By the way, I’ve had to disable comments on most of this sites web pages because of the spam issue. IP blacklisting is also now in place for all comment spam trolling advertisers. Apologies to anyone who has anything to say. Use the ‘contact’ form if you get stuck and I’ll try to respond.

A small reorganisation


For those who are interested, “The Great Book of Everything” project has begun to evolve legs, so I’ve reorganized the pages a little so that each posted chapter appears in a list linked directly to the parent page. Overnight the bare bones of the tale has grown to just over 2000 words, and the characters are beginning to flesh out.

Parent page off top menu.
Rough text of Part 1 here.

Other parts will follow as they are written.

Characters discussing morality


I’ve been playing around with a dark little idea that fills in some backstory detail for the final volume of the Stars Trilogy, which is still far short of its proposed total. The following excerpt is an attempt to throw the light of discourse onto why otherwise cultured and civilised peoples can allow, even rejoice in, terrible things done for their cause. This is a topic which has always fascinated me. See what you think.

“Why did the Gaians insist on using human grown neural cells for their Assault Cyborgs, not artificial neural nets? Why did they have to core out all those millions? Kill all those poor people?”
“Cost. Autonomous neural net manufacturing technology used to be amazingly expensive and glitchy, even as recently as ten years ago. I guess they found it cheaper to just harvest pre grown material for cores. Do the math. A thousand assault units at a hundredth of the cost of a full Biotech AI means you can afford a hundred times as many. Simple. It doesn’t matter that there’s only a twelve percent success rate. To the Gaians that was perfectly acceptable because there were plenty more dissidents where they came from.” Suresh Khan raised a philosophical jet black eyebrow at the newcomer.
“That’s sick. The mere thought makes me want to throw up.”
“Congratulations. That at least proves you’re still human.”
“Considering it was humans that thought it up, that’s not much of a compliment.”
“Not all humans, just a few.”
“That few is too many.”
“You know, it’s amazing how many think that everyone else should think as they do, and given the opportunity would murder millions to make them do so.”
“That’s just cynical rubbish!”
“Look in the mirror and ask yourself the question.”
“Crap!”
“Really? Aren’t you being a little dishonest now?”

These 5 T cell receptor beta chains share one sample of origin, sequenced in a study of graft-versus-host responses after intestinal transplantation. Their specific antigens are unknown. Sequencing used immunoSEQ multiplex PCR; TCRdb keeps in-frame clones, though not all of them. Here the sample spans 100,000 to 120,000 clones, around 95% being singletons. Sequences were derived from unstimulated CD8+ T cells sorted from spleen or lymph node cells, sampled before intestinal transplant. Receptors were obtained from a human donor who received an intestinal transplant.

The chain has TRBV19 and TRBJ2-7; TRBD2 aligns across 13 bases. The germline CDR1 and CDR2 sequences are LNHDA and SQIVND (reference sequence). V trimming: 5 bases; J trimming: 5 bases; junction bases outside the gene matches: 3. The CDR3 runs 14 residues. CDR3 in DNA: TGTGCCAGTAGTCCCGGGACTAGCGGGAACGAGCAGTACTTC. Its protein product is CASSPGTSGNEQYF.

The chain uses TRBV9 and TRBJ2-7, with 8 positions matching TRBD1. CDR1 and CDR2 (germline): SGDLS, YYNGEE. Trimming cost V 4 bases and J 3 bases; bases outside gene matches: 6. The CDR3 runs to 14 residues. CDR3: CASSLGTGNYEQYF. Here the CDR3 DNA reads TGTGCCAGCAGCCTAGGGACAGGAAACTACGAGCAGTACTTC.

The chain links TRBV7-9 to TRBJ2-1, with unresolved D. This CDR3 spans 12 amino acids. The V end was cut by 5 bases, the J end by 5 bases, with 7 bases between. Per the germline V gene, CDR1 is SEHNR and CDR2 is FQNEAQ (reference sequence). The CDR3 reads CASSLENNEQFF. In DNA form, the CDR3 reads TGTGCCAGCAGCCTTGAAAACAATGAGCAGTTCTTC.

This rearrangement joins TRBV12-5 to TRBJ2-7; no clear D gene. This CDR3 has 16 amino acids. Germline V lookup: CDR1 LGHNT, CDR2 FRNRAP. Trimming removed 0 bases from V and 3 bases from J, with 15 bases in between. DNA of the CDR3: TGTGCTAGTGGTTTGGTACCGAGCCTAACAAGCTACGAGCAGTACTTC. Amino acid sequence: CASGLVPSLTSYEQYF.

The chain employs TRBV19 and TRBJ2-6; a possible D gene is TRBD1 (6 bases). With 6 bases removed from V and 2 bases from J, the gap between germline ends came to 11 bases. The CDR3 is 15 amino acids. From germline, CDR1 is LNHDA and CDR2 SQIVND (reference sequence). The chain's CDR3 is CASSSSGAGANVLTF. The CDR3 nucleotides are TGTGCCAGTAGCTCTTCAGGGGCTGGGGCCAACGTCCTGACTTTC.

“No.”
“The question is this. Given the opportunity to make what you think is the perfect society. Everything exactly what you want it to be, world peace, everyone living in harmony, who would you be willing to kill or have killed?”
“That’s an unfair question! People don’t have to die for a society to become perfect!”
“No it isn’t unfair. It’s actually just about the fairest question there is. There will always be those with a contrary view, and as putative leader, it is your responsibility to manage societies response. Who and how many are you willing to send to your executioners?”
“No-one!”
“Even if they pose a physical threat to your perfect society? Even if they murder and terrorise at will? I’ll ask you again. How will you kill them, and how many are you willing to kill?”
“Well there’s the people who created the Gaian murder machine. Most of them are dead anyway. There’s also the people who gave the orders for Ahmed to be blown out of the sky.”
“And?”
“The people who did the killing and everyone who approved of it.”
“Good answers. Now where would you stop?”
“I don’t know.”
“Now you know why I disapprove of killing.”
“But, but, you’ve killed more Gaian Borg and soldiers than anyone else I know.”
“Did I say I enjoyed it?”
“No, but you’re the one lecturing me on the morality of killing.”
“Have I ever even suggested killing one of our own people?”
“That’s not the same and you know it! What about him? He’s killed more people than anyone in the history of the world.” A quivering finger pointed at Richard, who briefly glanced at the accusing digit before returning to his studying.
“Now you know that this isn’t what this discussion is about. It’s about how many people are you willing to have killed to get what you want?” Suresh sighed and leaned back for a moment, arms folded. “ One death? Ten? A thousand? Ten million?”
“Now you’re being ridiculous.”
“No. It’s a perfectly valid question. How many, and where do you stop?”

Now if only I could find a way to shoehorn it into the current story. Without sounding contrived, that is.

Anticipating future fashion


I’m in the middle of a story sequence that takes my hero and his not so dumb girlfriend through Rome on their way back to solving the main mystery in ‘A falling of Angels’. In the story, they are being stalked by a Sardinian boy with an unknown agenda. Also in the story, Rome, like so many major cities, is beset by a plague of enforcement cameras and sensors. Much to the annoyance of the public at large, and in response Paul Calvin, mind reading Detective Sergeant.

In response to such a circumstance, I find myself wondering if veiled hats might not make a comeback.
Audrey Hepburn Veiled hat
Originally part of ‘Widows weeds’ or to keep direct sunlight off delicate skin, the history of the veiled hat goes back to the 1200’s. Since then, net veils and veiled hats have popped in and out of western fashion for centuries. At present they are perennially popular at events like weddings and funerals, and occasionally as part of a stage outfit. Not so much at street level, but even there appearing more of an upmarket status symbol.

Perhaps using some form of Anti-infra red fabric, or ‘dazzle’ configuration, they might even cross the sex barrier to be adopted by security conscious men. Stranger things have happened.

I’ll write it and see how it feels.

Update: As an alternative, perhaps polarised sunshields might take off. Sun or ski goggles that cover most of the exposed face, or at least the visible brow and cheekbones most facial recognition software relies upon for its efficacy.

See this link for how modern facial recognition software works.